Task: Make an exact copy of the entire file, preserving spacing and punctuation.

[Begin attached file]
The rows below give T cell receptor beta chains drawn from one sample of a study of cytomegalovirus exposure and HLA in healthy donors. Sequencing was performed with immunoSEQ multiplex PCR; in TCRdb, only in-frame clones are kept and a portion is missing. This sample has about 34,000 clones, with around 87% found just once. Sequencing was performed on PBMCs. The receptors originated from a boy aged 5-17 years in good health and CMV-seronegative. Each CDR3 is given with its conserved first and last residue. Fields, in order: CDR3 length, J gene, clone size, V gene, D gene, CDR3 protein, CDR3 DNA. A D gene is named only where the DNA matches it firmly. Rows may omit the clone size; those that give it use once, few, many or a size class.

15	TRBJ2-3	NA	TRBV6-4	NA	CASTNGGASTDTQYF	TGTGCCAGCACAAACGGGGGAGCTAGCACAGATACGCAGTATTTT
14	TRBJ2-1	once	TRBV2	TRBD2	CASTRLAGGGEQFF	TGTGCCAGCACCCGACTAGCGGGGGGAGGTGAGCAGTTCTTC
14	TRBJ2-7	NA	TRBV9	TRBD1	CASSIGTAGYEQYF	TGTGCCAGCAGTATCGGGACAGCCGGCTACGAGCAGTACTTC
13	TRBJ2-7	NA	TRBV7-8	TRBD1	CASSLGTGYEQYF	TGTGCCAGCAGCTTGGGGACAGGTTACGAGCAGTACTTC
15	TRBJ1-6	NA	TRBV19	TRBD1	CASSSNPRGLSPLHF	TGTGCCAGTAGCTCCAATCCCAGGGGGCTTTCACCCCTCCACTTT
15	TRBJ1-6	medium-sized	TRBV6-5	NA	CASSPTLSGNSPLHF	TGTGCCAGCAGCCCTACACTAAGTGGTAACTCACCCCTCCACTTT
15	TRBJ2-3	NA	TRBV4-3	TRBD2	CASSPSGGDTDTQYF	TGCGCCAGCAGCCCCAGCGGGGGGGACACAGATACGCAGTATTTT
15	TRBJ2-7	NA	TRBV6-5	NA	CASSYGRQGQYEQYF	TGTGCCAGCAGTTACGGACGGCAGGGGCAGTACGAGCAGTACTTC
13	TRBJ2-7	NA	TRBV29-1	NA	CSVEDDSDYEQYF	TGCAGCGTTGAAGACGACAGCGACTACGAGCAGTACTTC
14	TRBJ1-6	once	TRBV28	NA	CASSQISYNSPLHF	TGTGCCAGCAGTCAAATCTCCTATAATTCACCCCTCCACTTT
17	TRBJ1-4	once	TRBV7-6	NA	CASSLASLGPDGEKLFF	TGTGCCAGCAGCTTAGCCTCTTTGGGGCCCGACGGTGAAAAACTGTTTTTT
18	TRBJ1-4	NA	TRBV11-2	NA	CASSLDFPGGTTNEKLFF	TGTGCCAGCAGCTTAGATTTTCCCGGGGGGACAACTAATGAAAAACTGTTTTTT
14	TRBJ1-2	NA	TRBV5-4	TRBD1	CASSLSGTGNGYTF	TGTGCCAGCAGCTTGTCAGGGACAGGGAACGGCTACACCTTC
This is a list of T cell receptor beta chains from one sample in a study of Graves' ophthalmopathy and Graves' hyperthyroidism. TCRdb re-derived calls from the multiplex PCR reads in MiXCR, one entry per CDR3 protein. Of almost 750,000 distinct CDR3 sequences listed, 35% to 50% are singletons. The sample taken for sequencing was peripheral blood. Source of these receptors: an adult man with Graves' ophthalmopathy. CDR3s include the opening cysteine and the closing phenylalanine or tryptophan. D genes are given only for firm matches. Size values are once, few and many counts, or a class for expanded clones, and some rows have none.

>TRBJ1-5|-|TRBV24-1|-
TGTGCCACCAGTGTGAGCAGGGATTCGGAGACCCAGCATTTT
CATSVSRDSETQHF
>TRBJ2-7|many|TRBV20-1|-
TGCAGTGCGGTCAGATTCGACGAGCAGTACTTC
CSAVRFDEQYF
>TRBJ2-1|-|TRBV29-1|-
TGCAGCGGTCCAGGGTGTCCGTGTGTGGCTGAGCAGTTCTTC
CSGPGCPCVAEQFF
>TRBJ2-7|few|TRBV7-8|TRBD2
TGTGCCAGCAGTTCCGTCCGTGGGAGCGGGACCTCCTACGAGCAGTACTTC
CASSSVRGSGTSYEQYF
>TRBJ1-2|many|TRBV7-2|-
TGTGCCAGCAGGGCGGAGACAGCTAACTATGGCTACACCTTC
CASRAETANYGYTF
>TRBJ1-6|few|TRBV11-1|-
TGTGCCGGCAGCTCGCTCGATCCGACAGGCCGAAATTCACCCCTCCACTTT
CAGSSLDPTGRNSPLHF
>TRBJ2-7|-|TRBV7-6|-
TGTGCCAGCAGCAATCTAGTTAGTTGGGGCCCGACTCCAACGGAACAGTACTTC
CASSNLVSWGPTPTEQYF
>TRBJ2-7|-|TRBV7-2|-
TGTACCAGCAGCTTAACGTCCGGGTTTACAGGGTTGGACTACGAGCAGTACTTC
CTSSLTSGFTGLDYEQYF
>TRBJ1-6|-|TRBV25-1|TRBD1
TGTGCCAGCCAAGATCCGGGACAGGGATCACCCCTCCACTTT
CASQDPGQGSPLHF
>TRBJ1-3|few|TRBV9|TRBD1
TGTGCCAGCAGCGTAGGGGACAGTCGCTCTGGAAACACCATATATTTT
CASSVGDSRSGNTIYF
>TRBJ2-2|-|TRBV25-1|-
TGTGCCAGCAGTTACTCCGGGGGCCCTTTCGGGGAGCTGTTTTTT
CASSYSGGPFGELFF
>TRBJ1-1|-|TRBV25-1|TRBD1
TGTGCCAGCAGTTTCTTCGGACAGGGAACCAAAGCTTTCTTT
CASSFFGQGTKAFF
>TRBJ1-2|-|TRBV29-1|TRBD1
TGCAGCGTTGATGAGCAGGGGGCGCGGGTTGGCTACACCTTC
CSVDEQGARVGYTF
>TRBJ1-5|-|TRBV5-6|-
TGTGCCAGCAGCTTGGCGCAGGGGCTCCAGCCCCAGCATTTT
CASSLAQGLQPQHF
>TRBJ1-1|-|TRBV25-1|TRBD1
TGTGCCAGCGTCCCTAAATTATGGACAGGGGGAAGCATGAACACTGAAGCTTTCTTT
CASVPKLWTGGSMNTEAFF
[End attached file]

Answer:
The rows below give T cell receptor beta chains drawn from one sample of a study of cytomegalovirus exposure and HLA in healthy donors. Sequencing was performed with immunoSEQ multiplex PCR; in TCRdb, only in-frame clones are kept and a portion is missing. This sample has about 34,000 clones, with around 87% found just once. Sequencing was performed on PBMCs. The receptors originated from a boy aged 5-17 years in good health and CMV-seronegative. Each CDR3 is given with its conserved first and last residue. Fields, in order: CDR3 length, J gene, clone size, V gene, D gene, CDR3 protein, CDR3 DNA. A D gene is named only where the DNA matches it firmly. Rows may omit the clone size; those that give it use once, few, many or a size class.

15	TRBJ2-3	NA	TRBV6-4	NA	CASTNGGASTDTQYF	TGTGCCAGCACAAACGGGGGAGCTAGCACAGATACGCAGTATTTT
14	TRBJ2-1	once	TRBV2	TRBD2	CASTRLAGGGEQFF	TGTGCCAGCACCCGACTAGCGGGGGGAGGTGAGCAGTTCTTC
14	TRBJ2-7	NA	TRBV9	TRBD1	CASSIGTAGYEQYF	TGTGCCAGCAGTATCGGGACAGCCGGCTACGAGCAGTACTTC
13	TRBJ2-7	NA	TRBV7-8	TRBD1	CASSLGTGYEQYF	TGTGCCAGCAGCTTGGGGACAGGTTACGAGCAGTACTTC
15	TRBJ1-6	NA	TRBV19	TRBD1	CASSSNPRGLSPLHF	TGTGCCAGTAGCTCCAATCCCAGGGGGCTTTCACCCCTCCACTTT
15	TRBJ1-6	medium-sized	TRBV6-5	NA	CASSPTLSGNSPLHF	TGTGCCAGCAGCCCTACACTAAGTGGTAACTCACCCCTCCACTTT
15	TRBJ2-3	NA	TRBV4-3	TRBD2	CASSPSGGDTDTQYF	TGCGCCAGCAGCCCCAGCGGGGGGGACACAGATACGCAGTATTTT
15	TRBJ2-7	NA	TRBV6-5	NA	CASSYGRQGQYEQYF	TGTGCCAGCAGTTACGGACGGCAGGGGCAGTACGAGCAGTACTTC
13	TRBJ2-7	NA	TRBV29-1	NA	CSVEDDSDYEQYF	TGCAGCGTTGAAGACGACAGCGACTACGAGCAGTACTTC
14	TRBJ1-6	once	TRBV28	NA	CASSQISYNSPLHF	TGTGCCAGCAGTCAAATCTCCTATAATTCACCCCTCCACTTT
17	TRBJ1-4	once	TRBV7-6	NA	CASSLASLGPDGEKLFF	TGTGCCAGCAGCTTAGCCTCTTTGGGGCCCGACGGTGAAAAACTGTTTTTT
18	TRBJ1-4	NA	TRBV11-2	NA	CASSLDFPGGTTNEKLFF	TGTGCCAGCAGCTTAGATTTTCCCGGGGGGACAACTAATGAAAAACTGTTTTTT
14	TRBJ1-2	NA	TRBV5-4	TRBD1	CASSLSGTGNGYTF	TGTGCCAGCAGCTTGTCAGGGACAGGGAACGGCTACACCTTC
This is a list of T cell receptor beta chains from one sample in a study of Graves' ophthalmopathy and Graves' hyperthyroidism. TCRdb re-derived calls from the multiplex PCR reads in MiXCR, one entry per CDR3 protein. Of almost 750,000 distinct CDR3 sequences listed, 35% to 50% are singletons. The sample taken for sequencing was peripheral blood. Source of these receptors: an adult man with Graves' ophthalmopathy. CDR3s include the opening cysteine and the closing phenylalanine or tryptophan. D genes are given only for firm matches. Size values are once, few and many counts, or a class for expanded clones, and some rows have none.

>TRBJ1-5|-|TRBV24-1|-
TGTGCCACCAGTGTGAGCAGGGATTCGGAGACCCAGCATTTT
CATSVSRDSETQHF
>TRBJ2-7|many|TRBV20-1|-
TGCAGTGCGGTCAGATTCGACGAGCAGTACTTC
CSAVRFDEQYF
>TRBJ2-1|-|TRBV29-1|-
TGCAGCGGTCCAGGGTGTCCGTGTGTGGCTGAGCAGTTCTTC
CSGPGCPCVAEQFF
>TRBJ2-7|few|TRBV7-8|TRBD2
TGTGCCAGCAGTTCCGTCCGTGGGAGCGGGACCTCCTACGAGCAGTACTTC
CASSSVRGSGTSYEQYF
>TRBJ1-2|many|TRBV7-2|-
TGTGCCAGCAGGGCGGAGACAGCTAACTATGGCTACACCTTC
CASRAETANYGYTF
>TRBJ1-6|few|TRBV11-1|-
TGTGCCGGCAGCTCGCTCGATCCGACAGGCCGAAATTCACCCCTCCACTTT
CAGSSLDPTGRNSPLHF
>TRBJ2-7|-|TRBV7-6|-
TGTGCCAGCAGCAATCTAGTTAGTTGGGGCCCGACTCCAACGGAACAGTACTTC
CASSNLVSWGPTPTEQYF
>TRBJ2-7|-|TRBV7-2|-
TGTACCAGCAGCTTAACGTCCGGGTTTACAGGGTTGGACTACGAGCAGTACTTC
CTSSLTSGFTGLDYEQYF
>TRBJ1-6|-|TRBV25-1|TRBD1
TGTGCCAGCCAAGATCCGGGACAGGGATCACCCCTCCACTTT
CASQDPGQGSPLHF
>TRBJ1-3|few|TRBV9|TRBD1
TGTGCCAGCAGCGTAGGGGACAGTCGCTCTGGAAACACCATATATTTT
CASSVGDSRSGNTIYF
>TRBJ2-2|-|TRBV25-1|-
TGTGCCAGCAGTTACTCCGGGGGCCCTTTCGGGGAGCTGTTTTTT
CASSYSGGPFGELFF
>TRBJ1-1|-|TRBV25-1|TRBD1
TGTGCCAGCAGTTTCTTCGGACAGGGAACCAAAGCTTTCTTT
CASSFFGQGTKAFF
>TRBJ1-2|-|TRBV29-1|TRBD1
TGCAGCGTTGATGAGCAGGGGGCGCGGGTTGGCTACACCTTC
CSVDEQGARVGYTF
>TRBJ1-5|-|TRBV5-6|-
TGTGCCAGCAGCTTGGCGCAGGGGCTCCAGCCCCAGCATTTT
CASSLAQGLQPQHF
>TRBJ1-1|-|TRBV25-1|TRBD1
TGTGCCAGCGTCCCTAAATTATGGACAGGGGGAAGCATGAACACTGAAGCTTTCTTT
CASVPKLWTGGSMNTEAFF